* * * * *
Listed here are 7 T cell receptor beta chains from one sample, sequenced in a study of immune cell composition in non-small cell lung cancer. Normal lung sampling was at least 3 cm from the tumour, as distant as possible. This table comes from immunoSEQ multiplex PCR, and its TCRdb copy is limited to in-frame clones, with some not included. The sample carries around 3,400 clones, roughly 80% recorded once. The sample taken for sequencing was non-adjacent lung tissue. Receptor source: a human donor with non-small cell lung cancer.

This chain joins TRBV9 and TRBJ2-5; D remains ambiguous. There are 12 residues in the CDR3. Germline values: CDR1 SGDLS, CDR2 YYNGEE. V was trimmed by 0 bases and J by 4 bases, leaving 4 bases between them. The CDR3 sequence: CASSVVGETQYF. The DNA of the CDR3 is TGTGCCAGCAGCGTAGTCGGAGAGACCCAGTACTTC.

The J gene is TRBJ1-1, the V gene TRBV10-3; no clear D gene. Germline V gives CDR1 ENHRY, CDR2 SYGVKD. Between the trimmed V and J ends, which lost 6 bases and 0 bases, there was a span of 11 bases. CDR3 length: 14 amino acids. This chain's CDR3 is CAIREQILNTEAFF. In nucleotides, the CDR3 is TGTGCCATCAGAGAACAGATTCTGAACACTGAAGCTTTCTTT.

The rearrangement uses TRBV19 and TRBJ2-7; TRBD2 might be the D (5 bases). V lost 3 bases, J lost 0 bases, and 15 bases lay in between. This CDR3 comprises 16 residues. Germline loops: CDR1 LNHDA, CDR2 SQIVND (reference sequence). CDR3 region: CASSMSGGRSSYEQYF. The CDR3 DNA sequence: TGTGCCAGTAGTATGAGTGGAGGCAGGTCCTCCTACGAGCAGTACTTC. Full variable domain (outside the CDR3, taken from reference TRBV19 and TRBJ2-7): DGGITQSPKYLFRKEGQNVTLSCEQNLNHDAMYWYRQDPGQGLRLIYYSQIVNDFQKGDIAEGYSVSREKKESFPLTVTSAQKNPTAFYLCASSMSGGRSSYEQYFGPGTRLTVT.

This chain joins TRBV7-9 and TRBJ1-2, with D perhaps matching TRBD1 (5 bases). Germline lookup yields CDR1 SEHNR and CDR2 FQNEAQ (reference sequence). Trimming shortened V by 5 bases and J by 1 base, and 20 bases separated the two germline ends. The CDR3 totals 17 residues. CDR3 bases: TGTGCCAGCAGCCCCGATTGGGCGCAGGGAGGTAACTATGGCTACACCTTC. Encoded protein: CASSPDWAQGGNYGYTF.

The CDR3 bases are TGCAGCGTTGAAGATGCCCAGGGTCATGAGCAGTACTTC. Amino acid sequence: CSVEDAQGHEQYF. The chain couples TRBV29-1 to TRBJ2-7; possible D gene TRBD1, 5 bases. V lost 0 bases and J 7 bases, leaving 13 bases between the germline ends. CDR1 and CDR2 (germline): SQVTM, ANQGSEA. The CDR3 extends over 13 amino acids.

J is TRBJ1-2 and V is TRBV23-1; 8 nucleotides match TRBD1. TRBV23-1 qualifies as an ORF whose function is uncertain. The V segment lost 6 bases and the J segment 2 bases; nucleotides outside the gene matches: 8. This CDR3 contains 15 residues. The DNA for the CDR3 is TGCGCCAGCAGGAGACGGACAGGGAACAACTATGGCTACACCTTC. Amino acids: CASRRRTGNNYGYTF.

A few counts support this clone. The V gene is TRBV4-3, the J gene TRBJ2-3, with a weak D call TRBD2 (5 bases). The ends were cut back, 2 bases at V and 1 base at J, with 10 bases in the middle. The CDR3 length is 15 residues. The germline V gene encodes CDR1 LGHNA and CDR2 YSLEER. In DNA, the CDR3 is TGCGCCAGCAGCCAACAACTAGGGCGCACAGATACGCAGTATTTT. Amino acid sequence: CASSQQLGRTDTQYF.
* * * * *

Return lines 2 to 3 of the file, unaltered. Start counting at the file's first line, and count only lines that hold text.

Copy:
This chain joins TRBV9 and TRBJ2-5; D remains ambiguous. There are 12 residues in the CDR3. Germline values: CDR1 SGDLS, CDR2 YYNGEE. V was trimmed by 0 bases and J by 4 bases, leaving 4 bases between them. The CDR3 sequence: CASSVVGETQYF. The DNA of the CDR3 is TGTGCCAGCAGCGTAGTCGGAGAGACCCAGTACTTC.

The J gene is TRBJ1-1, the V gene TRBV10-3; no clear D gene. Germline V gives CDR1 ENHRY, CDR2 SYGVKD. Between the trimmed V and J ends, which lost 6 bases and 0 bases, there was a span of 11 bases. CDR3 length: 14 amino acids. This chain's CDR3 is CAIREQILNTEAFF. In nucleotides, the CDR3 is TGTGCCATCAGAGAACAGATTCTGAACACTGAAGCTTTCTTT.